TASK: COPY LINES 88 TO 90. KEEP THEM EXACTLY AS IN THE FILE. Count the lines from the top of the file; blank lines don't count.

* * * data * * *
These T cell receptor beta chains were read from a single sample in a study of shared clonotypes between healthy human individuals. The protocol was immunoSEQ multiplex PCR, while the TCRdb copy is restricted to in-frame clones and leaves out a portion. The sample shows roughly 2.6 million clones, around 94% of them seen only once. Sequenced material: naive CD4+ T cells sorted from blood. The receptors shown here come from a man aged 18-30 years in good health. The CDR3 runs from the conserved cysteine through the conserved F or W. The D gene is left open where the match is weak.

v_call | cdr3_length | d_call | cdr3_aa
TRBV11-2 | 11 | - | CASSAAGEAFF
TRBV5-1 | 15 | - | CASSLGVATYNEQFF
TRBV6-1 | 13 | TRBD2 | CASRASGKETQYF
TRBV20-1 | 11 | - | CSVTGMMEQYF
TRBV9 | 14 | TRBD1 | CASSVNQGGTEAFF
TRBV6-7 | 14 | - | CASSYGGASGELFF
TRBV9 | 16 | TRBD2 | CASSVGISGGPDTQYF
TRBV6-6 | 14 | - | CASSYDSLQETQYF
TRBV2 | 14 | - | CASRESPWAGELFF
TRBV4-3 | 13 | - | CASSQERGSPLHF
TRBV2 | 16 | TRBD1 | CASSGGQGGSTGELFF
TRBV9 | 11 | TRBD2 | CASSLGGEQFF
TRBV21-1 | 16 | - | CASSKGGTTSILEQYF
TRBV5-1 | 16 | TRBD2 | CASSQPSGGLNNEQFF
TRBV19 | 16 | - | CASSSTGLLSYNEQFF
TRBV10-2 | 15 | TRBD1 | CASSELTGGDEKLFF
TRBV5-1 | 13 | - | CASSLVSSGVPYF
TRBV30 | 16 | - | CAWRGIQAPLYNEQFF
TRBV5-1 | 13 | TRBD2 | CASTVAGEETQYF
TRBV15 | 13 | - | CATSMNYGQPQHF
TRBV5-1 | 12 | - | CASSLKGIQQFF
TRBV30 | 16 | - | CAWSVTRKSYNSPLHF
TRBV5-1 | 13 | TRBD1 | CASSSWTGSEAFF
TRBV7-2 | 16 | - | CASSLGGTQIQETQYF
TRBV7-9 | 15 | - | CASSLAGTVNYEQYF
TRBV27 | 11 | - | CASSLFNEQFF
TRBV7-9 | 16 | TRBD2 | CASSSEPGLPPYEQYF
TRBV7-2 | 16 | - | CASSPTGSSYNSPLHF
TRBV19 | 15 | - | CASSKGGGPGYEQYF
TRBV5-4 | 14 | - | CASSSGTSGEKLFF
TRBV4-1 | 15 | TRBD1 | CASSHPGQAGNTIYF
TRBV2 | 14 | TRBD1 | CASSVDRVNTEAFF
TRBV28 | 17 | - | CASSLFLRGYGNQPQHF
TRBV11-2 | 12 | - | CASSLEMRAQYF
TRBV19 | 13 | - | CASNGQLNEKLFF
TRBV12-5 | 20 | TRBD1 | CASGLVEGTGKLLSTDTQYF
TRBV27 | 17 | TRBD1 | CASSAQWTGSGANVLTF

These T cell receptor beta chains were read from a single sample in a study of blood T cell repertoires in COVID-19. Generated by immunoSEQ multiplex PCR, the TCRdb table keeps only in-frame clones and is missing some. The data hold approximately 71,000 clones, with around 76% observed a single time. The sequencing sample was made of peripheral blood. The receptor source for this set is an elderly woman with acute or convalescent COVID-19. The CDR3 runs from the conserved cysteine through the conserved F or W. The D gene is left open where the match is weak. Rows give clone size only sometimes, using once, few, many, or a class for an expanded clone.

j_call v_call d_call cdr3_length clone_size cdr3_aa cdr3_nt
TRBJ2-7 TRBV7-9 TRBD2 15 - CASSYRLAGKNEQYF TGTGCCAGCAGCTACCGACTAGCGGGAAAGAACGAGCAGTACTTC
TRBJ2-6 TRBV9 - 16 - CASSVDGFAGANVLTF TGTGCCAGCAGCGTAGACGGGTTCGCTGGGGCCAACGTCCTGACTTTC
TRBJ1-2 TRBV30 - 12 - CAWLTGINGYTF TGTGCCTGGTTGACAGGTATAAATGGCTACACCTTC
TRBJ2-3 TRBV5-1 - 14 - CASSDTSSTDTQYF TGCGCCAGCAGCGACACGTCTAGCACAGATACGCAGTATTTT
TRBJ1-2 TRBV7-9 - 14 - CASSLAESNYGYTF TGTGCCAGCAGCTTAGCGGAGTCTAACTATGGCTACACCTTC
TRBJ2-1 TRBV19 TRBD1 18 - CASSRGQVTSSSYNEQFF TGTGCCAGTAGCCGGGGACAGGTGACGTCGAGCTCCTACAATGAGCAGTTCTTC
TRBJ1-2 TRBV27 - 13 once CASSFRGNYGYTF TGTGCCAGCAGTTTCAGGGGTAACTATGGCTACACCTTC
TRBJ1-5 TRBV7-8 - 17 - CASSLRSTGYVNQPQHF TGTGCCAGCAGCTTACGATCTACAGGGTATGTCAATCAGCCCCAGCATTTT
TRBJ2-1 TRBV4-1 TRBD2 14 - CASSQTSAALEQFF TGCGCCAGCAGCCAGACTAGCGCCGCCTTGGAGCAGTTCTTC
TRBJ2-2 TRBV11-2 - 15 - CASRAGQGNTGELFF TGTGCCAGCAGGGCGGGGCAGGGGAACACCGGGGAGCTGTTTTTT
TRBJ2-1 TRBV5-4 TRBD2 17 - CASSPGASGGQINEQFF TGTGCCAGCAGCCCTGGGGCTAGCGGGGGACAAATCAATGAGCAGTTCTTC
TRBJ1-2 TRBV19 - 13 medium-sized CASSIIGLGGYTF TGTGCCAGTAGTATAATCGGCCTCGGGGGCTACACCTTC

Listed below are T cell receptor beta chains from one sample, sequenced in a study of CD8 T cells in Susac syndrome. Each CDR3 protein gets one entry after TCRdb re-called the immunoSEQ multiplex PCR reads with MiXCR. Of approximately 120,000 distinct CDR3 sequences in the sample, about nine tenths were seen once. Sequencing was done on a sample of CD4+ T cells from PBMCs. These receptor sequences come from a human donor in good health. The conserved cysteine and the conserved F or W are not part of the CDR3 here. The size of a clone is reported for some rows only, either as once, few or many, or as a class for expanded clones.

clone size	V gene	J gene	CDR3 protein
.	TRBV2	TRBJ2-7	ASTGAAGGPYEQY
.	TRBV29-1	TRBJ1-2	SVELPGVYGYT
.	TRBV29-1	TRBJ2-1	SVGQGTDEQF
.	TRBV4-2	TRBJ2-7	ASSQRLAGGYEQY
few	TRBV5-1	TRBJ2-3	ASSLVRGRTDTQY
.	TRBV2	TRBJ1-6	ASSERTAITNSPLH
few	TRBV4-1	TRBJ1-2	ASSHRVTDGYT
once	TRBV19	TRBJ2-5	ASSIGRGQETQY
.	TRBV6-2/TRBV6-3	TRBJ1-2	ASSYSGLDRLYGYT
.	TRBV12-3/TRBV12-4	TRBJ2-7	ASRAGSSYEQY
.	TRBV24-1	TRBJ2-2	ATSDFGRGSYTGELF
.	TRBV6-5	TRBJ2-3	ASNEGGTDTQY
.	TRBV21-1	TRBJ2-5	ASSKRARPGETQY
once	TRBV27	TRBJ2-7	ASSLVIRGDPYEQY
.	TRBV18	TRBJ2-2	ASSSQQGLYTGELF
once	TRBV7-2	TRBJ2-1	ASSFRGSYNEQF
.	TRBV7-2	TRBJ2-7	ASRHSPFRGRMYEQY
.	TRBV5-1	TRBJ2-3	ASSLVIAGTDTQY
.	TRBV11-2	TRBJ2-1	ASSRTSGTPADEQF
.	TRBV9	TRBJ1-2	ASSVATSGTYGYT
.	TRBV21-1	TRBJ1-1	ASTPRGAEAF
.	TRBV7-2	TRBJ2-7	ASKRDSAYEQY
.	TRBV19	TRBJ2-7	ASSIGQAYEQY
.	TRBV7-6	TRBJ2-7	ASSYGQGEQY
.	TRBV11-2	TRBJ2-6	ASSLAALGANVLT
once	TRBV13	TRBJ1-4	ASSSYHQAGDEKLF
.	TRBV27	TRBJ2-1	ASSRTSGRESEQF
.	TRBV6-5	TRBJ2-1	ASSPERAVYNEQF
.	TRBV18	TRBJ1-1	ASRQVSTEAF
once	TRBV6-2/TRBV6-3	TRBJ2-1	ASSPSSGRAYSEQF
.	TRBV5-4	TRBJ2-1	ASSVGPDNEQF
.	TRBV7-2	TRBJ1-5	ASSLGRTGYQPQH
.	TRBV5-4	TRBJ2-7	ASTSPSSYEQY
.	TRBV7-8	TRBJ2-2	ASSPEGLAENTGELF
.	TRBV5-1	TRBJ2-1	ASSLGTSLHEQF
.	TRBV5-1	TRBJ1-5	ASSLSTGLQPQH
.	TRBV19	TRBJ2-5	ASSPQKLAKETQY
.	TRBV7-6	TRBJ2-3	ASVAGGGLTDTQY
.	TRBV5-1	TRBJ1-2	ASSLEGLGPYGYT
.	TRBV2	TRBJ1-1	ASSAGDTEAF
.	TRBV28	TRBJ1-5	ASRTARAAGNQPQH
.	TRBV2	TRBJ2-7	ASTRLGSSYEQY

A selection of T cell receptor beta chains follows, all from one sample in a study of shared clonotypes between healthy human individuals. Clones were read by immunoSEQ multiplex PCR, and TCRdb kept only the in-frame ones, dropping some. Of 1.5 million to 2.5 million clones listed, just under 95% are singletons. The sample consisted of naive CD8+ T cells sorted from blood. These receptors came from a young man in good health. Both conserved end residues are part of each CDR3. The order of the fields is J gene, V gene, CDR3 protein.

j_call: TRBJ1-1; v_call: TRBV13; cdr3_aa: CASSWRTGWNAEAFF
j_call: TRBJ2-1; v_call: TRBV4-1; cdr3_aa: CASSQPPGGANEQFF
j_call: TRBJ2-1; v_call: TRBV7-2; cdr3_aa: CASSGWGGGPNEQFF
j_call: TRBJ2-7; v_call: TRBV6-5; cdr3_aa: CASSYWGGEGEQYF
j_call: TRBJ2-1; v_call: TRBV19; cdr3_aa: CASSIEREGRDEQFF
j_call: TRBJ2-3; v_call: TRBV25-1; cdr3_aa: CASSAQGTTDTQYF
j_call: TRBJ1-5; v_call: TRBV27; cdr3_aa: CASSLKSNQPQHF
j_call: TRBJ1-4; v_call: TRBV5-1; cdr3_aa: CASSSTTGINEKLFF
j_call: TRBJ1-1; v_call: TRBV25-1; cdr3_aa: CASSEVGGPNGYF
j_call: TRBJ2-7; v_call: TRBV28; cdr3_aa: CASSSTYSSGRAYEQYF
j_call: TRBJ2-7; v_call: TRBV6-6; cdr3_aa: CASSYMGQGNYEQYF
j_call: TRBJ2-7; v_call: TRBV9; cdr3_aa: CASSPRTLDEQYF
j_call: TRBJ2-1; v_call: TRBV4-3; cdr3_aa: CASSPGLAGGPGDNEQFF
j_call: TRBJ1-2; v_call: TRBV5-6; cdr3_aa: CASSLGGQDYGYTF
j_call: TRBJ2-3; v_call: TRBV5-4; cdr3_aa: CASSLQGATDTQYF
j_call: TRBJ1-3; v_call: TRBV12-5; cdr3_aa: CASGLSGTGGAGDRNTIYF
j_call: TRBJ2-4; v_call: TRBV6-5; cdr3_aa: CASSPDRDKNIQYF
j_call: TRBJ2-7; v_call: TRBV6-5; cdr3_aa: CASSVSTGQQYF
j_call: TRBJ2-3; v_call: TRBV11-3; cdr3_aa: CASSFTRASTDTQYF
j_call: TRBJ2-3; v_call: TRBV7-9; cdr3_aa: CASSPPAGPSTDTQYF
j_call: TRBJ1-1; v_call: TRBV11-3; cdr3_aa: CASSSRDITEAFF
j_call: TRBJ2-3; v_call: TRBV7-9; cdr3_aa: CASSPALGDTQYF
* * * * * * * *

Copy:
.	TRBV5-4	TRBJ2-7	ASTSPSSYEQY
.	TRBV7-8	TRBJ2-2	ASSPEGLAENTGELF
.	TRBV5-1	TRBJ2-1	ASSLGTSLHEQF